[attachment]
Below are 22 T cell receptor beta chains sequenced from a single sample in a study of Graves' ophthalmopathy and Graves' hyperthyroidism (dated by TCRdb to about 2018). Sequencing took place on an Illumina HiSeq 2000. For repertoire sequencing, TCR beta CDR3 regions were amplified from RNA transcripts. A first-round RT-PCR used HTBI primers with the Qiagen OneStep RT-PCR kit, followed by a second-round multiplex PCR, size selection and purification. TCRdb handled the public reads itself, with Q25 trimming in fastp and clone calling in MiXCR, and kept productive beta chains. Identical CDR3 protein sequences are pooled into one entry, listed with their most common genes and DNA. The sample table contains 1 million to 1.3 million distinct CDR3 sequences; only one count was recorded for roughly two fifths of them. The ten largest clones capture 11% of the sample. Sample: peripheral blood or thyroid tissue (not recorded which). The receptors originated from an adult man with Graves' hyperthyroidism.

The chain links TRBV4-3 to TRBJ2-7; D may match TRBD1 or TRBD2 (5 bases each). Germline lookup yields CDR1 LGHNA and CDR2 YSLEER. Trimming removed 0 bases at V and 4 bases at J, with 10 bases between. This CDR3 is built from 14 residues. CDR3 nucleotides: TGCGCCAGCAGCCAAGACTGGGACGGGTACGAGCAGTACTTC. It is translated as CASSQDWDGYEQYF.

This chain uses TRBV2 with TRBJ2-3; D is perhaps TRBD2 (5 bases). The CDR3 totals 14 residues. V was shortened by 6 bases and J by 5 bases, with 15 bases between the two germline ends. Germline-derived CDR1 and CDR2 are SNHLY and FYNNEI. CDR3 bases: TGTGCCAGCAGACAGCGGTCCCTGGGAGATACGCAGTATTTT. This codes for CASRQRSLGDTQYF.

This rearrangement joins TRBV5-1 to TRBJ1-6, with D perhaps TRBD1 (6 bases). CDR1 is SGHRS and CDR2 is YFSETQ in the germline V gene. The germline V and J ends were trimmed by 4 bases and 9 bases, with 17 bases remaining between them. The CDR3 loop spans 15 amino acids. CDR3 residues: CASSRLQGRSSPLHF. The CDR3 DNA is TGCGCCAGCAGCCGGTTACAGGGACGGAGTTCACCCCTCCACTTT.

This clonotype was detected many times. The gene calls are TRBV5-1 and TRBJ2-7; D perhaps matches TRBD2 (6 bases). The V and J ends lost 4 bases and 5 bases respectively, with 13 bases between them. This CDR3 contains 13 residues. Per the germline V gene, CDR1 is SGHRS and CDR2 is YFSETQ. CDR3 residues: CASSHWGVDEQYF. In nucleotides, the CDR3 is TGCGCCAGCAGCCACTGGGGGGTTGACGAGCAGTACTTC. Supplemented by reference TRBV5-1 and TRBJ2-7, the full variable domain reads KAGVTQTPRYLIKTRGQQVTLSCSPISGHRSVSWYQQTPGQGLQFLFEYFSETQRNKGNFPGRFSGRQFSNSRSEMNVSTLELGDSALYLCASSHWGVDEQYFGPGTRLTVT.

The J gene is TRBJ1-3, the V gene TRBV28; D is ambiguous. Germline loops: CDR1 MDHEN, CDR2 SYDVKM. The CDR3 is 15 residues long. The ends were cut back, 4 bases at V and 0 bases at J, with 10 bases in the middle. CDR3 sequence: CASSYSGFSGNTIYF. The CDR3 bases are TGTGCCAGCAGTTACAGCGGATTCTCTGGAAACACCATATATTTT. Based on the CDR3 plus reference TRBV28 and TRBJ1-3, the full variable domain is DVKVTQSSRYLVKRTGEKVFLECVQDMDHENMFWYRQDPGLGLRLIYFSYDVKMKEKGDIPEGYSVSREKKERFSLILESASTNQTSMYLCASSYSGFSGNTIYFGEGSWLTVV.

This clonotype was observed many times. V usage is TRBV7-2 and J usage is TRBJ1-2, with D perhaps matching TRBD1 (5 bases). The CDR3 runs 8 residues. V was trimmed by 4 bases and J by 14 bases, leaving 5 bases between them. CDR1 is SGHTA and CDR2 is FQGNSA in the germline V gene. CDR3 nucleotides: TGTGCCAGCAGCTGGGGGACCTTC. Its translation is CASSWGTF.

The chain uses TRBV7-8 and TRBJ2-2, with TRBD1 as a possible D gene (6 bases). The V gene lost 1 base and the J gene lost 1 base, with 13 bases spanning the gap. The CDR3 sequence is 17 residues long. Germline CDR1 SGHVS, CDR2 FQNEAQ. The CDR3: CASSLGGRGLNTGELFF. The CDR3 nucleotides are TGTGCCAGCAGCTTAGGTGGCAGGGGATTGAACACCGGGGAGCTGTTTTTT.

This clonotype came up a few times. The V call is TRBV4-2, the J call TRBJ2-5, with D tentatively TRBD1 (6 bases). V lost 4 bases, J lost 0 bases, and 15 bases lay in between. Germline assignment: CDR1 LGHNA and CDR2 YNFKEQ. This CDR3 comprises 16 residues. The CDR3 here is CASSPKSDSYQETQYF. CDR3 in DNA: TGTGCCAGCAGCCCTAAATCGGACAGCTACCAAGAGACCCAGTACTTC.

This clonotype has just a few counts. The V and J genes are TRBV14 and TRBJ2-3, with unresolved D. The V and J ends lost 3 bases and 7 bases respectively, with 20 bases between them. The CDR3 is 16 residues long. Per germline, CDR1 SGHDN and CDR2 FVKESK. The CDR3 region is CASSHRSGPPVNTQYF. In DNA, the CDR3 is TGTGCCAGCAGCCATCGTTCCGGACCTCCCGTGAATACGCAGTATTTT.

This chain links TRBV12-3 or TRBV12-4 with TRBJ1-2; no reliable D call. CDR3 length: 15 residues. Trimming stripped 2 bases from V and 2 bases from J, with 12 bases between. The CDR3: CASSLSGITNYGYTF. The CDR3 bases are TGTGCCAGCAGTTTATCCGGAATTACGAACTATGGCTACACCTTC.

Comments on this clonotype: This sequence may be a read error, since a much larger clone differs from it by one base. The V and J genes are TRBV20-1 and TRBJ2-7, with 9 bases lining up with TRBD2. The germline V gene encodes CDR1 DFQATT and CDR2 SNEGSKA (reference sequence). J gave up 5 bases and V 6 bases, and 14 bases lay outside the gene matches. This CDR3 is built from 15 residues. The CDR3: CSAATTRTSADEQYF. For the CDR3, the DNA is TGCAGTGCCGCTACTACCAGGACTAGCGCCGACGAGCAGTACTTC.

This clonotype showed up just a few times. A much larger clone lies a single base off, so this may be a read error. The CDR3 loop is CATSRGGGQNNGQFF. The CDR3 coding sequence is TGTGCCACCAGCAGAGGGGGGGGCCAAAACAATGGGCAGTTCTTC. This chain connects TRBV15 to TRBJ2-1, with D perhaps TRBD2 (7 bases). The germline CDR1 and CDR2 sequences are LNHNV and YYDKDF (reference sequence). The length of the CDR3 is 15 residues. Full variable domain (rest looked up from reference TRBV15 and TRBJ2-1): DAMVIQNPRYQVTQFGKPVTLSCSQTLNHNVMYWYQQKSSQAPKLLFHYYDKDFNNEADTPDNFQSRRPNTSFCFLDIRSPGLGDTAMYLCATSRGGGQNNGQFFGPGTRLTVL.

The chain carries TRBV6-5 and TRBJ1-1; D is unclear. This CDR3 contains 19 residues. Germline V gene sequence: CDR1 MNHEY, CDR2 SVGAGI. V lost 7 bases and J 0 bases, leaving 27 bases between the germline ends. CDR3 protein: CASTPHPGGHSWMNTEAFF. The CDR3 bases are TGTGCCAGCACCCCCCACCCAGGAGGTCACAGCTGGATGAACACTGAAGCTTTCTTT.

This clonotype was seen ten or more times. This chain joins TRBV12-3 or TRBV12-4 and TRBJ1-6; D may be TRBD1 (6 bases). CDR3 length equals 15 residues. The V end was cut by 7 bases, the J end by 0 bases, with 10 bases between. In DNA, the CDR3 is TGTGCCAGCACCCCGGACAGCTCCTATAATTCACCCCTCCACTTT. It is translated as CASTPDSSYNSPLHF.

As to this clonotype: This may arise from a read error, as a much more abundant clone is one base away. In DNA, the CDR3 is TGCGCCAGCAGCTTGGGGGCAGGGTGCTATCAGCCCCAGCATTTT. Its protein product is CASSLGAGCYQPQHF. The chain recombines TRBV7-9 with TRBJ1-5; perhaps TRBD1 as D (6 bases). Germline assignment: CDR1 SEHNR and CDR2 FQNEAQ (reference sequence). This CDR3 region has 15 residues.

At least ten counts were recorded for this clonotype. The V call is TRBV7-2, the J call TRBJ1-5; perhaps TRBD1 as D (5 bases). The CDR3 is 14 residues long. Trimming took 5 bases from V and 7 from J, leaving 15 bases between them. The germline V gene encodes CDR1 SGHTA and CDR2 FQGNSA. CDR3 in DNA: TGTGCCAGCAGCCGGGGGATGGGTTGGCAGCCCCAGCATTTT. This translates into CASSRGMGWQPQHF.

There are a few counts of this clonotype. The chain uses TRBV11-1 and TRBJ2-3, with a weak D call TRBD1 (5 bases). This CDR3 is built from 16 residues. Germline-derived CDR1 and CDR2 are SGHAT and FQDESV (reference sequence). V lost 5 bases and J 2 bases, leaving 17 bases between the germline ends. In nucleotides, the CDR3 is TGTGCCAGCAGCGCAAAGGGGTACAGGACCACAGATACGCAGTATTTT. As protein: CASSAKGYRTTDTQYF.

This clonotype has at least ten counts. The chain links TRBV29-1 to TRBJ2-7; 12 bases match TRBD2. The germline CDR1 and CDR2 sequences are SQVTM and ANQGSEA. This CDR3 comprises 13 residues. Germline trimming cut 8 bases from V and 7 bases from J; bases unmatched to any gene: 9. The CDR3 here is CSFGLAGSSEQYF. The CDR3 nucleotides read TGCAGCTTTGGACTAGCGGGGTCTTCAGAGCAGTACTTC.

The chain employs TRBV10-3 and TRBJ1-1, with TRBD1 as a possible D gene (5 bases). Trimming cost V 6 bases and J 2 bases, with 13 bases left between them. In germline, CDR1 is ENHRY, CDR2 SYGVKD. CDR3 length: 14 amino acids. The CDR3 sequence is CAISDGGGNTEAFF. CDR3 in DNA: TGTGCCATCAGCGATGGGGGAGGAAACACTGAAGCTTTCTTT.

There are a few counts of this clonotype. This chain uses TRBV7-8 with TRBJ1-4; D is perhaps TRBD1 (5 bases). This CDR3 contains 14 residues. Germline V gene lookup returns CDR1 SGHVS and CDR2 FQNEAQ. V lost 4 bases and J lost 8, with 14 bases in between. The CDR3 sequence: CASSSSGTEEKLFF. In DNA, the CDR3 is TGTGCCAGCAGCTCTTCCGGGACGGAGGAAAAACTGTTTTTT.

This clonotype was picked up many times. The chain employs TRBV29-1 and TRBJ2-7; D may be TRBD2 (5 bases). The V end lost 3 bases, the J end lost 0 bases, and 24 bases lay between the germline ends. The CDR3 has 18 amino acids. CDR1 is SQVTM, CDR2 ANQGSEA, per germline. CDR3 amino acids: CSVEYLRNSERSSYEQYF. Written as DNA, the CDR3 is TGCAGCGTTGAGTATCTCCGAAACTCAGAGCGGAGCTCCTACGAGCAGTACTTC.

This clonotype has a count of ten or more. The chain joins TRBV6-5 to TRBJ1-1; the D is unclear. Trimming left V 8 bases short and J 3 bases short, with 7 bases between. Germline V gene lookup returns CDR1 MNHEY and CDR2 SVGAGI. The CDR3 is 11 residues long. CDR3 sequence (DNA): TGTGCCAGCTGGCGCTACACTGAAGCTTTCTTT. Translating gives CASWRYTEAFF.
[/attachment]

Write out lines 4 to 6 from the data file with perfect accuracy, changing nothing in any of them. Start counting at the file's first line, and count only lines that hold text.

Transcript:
This rearrangement joins TRBV5-1 to TRBJ1-6, with D perhaps TRBD1 (6 bases). CDR1 is SGHRS and CDR2 is YFSETQ in the germline V gene. The germline V and J ends were trimmed by 4 bases and 9 bases, with 17 bases remaining between them. The CDR3 loop spans 15 amino acids. CDR3 residues: CASSRLQGRSSPLHF. The CDR3 DNA is TGCGCCAGCAGCCGGTTACAGGGACGGAGTTCACCCCTCCACTTT.

This clonotype was detected many times. The gene calls are TRBV5-1 and TRBJ2-7; D perhaps matches TRBD2 (6 bases). The V and J ends lost 4 bases and 5 bases respectively, with 13 bases between them. This CDR3 contains 13 residues. Per the germline V gene, CDR1 is SGHRS and CDR2 is YFSETQ. CDR3 residues: CASSHWGVDEQYF. In nucleotides, the CDR3 is TGCGCCAGCAGCCACTGGGGGGTTGACGAGCAGTACTTC. Supplemented by reference TRBV5-1 and TRBJ2-7, the full variable domain reads KAGVTQTPRYLIKTRGQQVTLSCSPISGHRSVSWYQQTPGQGLQFLFEYFSETQRNKGNFPGRFSGRQFSNSRSEMNVSTLELGDSALYLCASSHWGVDEQYFGPGTRLTVT.

The J gene is TRBJ1-3, the V gene TRBV28; D is ambiguous. Germline loops: CDR1 MDHEN, CDR2 SYDVKM. The CDR3 is 15 residues long. The ends were cut back, 4 bases at V and 0 bases at J, with 10 bases in the middle. CDR3 sequence: CASSYSGFSGNTIYF. The CDR3 bases are TGTGCCAGCAGTTACAGCGGATTCTCTGGAAACACCATATATTTT. Based on the CDR3 plus reference TRBV28 and TRBJ1-3, the full variable domain is DVKVTQSSRYLVKRTGEKVFLECVQDMDHENMFWYRQDPGLGLRLIYFSYDVKMKEKGDIPEGYSVSREKKERFSLILESASTNQTSMYLCASSYSGFSGNTIYFGEGSWLTVV.